Oracle's Database File System Leverages Security

SAN MATEO (05/21/2000) - Oracle Corp. last week took another step in its mission to push all functionality onto the database by releasing its internet File System (iFS) for the Oracle8i database.

Larry Ellison, chairman and CEO of Oracle, officially launched the product at iDevelop 2000, the first of a series of worldwide conferences the database giant will hold in the coming months. The file system will be free as part of the standard features of Oracle8i on Windows NT and Solaris.

Designed to store structured and unstructured files in a manner that is searchable, iFS includes versioning and provides more security than an operating system, Ellison said. A high volume of information is currently stored in the Windows file system or on network file servers, and the point of iFS is to put files where Oracle believes they belong: in the database.

Oracle officials argued that a file system designed around a database will allow companies better control of their applications and data, also lowering costs.

"Today, most information is not stored in the database," Ellison said. "A database is incredibly feature-rich, so how come so many people use [the Windows file system]? Because it is easy and it's familiar."

Ellison said that iFS' strength is that it leverages users' familiarity with the Windows file system by creating an identical user interface free of the OS.

"The user interface should be independent from the operating system," Ellison said. "The user interface should be part of the browser, as should the file system and all information in the database."

Scott Bowen, president and COO at Artesia Technologies, in Rockville, Maryland, said that his digital asset management company is banking on Oracle to be correct.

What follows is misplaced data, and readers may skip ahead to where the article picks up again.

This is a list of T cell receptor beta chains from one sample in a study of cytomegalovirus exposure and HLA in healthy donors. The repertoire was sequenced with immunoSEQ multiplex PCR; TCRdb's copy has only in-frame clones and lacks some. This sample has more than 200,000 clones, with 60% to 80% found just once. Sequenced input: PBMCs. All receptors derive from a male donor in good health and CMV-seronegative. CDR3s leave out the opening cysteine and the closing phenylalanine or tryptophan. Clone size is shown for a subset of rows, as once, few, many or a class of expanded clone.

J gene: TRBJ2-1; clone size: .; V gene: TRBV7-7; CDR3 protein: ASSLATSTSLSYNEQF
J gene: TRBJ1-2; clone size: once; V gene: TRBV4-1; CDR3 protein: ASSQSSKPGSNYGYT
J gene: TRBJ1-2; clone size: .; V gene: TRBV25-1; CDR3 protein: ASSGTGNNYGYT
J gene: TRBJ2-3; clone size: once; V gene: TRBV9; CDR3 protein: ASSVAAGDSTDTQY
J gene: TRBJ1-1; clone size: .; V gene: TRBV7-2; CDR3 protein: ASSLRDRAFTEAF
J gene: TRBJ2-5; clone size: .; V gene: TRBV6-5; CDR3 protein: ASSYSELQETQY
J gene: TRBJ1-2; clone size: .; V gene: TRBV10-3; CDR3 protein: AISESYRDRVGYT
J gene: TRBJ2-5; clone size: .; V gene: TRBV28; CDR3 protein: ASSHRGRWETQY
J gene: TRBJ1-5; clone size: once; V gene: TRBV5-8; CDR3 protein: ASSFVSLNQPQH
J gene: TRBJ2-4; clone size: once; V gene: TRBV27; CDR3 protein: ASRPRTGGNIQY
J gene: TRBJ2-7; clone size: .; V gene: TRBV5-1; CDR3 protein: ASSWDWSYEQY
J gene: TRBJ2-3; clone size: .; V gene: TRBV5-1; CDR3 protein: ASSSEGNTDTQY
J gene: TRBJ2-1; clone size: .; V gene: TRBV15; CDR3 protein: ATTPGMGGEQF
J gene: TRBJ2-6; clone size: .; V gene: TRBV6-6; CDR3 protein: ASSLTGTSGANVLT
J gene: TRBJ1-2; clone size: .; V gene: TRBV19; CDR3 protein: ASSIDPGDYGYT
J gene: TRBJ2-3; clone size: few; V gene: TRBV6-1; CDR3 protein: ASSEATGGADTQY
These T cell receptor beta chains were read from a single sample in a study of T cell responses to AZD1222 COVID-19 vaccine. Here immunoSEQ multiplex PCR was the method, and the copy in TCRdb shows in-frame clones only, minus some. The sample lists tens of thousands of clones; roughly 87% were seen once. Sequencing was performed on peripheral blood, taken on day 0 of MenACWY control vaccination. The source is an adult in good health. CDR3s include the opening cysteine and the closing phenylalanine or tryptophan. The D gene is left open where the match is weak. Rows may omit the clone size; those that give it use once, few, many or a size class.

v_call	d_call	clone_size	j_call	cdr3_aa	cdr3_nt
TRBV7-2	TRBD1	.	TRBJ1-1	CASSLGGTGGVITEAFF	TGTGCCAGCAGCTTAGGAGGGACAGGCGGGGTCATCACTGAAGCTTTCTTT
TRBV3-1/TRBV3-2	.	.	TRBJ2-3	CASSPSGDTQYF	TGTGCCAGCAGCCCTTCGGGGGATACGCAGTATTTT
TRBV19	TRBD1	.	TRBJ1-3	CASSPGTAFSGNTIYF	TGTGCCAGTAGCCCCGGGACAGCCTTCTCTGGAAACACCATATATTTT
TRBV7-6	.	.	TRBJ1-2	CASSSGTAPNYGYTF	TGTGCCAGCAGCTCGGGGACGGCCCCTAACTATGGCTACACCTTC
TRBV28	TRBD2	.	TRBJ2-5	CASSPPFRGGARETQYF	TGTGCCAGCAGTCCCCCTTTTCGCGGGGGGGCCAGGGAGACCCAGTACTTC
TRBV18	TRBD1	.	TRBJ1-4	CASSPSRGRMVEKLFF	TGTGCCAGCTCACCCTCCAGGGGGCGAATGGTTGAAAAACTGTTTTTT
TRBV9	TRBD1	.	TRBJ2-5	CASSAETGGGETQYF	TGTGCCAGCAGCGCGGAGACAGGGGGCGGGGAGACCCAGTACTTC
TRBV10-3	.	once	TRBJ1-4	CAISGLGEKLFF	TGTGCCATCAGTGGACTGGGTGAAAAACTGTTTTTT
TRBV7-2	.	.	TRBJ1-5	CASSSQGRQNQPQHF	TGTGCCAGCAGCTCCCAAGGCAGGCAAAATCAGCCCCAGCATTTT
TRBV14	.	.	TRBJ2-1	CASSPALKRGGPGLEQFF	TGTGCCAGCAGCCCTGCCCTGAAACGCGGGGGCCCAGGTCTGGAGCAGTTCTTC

"Our customers are betting their businesses on our platforms, and in turn we're betting on Oracle," Bowen said. "CIOs are saying, 'We need to do this for our own sake to manage and protect our assets.' "Oracle officials claimed that iFS puts competitor Microsoft in a catch-22 situation. If iFS is successful and Microsoft adds a similar file system to its SQL Server 2000 database, it will be one step behind Oracle and also be admitting that the desktop file system is obsolete, Oracle officials said.

Microsoft officials disagreed, saying the company has no plans to add the feature, adding that the database will not displace the OS file system.

"We don't see a need to deliver this technology, but if we do we are convinced we can deliver it better than Oracle," said Barry Goff, lead product manager for SQL Server at Microsoft, in Redmond, Washington. "And [the desktop and database versions] will have different functionality; they're not mutually exclusive," he said.

Oracle Corp., in Redwood Shores, California, is at

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